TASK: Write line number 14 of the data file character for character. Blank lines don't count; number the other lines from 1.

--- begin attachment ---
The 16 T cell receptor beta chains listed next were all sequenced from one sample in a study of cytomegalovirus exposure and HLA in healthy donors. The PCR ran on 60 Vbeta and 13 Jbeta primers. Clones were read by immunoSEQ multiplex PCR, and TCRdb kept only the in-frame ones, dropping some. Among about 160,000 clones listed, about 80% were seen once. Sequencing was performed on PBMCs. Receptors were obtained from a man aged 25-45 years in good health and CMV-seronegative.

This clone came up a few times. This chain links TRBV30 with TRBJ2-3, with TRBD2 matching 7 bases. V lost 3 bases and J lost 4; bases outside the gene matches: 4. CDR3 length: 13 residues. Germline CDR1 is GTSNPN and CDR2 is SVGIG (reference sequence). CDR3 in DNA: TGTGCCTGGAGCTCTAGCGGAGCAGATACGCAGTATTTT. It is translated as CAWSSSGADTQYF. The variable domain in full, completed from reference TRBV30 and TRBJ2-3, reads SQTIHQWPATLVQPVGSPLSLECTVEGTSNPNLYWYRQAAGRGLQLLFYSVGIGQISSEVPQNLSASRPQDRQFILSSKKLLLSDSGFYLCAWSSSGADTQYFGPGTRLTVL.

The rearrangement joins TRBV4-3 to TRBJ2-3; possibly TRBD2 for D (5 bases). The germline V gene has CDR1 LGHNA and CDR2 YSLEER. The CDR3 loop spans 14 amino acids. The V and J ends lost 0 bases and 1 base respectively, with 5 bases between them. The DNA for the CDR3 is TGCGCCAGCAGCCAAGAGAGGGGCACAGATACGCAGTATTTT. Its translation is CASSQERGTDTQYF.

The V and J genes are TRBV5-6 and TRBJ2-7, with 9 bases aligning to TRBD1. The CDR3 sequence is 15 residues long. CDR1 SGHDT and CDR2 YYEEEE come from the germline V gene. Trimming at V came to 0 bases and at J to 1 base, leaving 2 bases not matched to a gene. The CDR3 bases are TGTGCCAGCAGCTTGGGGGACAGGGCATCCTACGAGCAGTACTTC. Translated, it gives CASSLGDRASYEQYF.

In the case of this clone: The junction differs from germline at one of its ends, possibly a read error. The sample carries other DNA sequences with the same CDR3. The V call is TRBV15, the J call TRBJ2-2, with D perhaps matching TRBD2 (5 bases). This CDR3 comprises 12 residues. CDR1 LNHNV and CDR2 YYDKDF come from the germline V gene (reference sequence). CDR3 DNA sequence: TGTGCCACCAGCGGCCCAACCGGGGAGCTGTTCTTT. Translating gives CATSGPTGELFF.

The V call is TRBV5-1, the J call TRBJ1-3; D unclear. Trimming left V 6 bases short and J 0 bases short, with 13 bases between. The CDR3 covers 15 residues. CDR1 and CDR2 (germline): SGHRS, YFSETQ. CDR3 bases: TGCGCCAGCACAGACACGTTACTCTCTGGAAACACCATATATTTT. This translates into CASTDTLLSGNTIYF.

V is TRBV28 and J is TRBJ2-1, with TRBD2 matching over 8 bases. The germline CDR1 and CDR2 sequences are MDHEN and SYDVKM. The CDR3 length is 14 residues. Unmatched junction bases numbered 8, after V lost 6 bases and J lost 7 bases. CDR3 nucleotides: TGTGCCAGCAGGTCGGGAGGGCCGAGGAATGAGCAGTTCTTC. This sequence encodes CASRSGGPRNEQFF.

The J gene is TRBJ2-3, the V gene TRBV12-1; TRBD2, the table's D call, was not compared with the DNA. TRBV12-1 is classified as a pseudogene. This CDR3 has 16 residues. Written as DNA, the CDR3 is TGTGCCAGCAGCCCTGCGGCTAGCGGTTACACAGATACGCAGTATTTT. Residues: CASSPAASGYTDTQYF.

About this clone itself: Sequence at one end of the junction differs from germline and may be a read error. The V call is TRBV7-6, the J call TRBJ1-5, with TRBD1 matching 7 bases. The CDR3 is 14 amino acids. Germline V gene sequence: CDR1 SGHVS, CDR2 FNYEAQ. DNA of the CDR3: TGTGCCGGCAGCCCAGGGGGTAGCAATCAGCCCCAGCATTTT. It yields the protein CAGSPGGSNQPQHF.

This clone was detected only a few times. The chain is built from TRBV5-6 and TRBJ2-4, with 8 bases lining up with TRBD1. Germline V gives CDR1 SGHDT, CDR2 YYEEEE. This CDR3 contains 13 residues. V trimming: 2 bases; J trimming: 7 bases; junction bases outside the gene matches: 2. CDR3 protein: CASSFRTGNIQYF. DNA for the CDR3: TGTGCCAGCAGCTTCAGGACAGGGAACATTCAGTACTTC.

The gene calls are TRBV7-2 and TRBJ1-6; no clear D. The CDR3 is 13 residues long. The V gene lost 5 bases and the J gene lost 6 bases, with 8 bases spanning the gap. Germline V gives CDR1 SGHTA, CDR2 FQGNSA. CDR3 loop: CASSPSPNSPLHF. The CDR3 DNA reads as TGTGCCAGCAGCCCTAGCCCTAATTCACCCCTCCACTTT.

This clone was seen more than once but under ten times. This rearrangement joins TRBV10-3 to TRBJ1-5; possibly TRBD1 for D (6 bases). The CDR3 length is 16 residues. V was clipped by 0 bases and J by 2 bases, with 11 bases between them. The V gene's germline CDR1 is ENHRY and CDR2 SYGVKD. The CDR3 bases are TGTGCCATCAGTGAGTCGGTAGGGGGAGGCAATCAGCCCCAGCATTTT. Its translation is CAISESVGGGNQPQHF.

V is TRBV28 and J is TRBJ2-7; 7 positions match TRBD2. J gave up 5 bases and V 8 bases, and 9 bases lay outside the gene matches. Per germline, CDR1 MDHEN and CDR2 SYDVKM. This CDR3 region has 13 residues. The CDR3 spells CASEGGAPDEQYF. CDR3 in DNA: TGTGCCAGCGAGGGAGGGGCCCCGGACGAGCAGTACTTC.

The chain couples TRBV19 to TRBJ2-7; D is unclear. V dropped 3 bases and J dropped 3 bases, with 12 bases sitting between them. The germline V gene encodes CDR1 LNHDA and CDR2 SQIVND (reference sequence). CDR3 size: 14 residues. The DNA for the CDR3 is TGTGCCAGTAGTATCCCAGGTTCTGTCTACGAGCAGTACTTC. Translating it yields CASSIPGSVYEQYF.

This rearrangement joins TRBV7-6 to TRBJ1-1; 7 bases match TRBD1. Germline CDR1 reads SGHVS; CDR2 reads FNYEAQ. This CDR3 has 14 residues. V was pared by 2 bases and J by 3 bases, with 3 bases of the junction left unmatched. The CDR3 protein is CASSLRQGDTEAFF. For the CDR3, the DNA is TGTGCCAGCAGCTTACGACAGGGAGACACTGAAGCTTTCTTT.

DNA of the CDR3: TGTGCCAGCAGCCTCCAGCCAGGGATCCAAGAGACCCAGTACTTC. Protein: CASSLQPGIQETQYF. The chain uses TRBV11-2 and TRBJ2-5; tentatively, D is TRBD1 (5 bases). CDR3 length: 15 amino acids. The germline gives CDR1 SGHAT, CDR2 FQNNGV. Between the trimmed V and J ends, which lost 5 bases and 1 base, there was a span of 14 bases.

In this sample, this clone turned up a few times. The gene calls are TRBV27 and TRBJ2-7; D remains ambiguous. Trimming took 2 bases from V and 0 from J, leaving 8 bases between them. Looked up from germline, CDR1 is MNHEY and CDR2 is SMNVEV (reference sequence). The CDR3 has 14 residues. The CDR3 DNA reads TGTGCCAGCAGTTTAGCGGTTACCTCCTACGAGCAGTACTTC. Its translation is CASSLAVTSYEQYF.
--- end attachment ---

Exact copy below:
The chain couples TRBV19 to TRBJ2-7; D is unclear. V dropped 3 bases and J dropped 3 bases, with 12 bases sitting between them. The germline V gene encodes CDR1 LNHDA and CDR2 SQIVND (reference sequence). CDR3 size: 14 residues. The DNA for the CDR3 is TGTGCCAGTAGTATCCCAGGTTCTGTCTACGAGCAGTACTTC. Translating it yields CASSIPGSVYEQYF.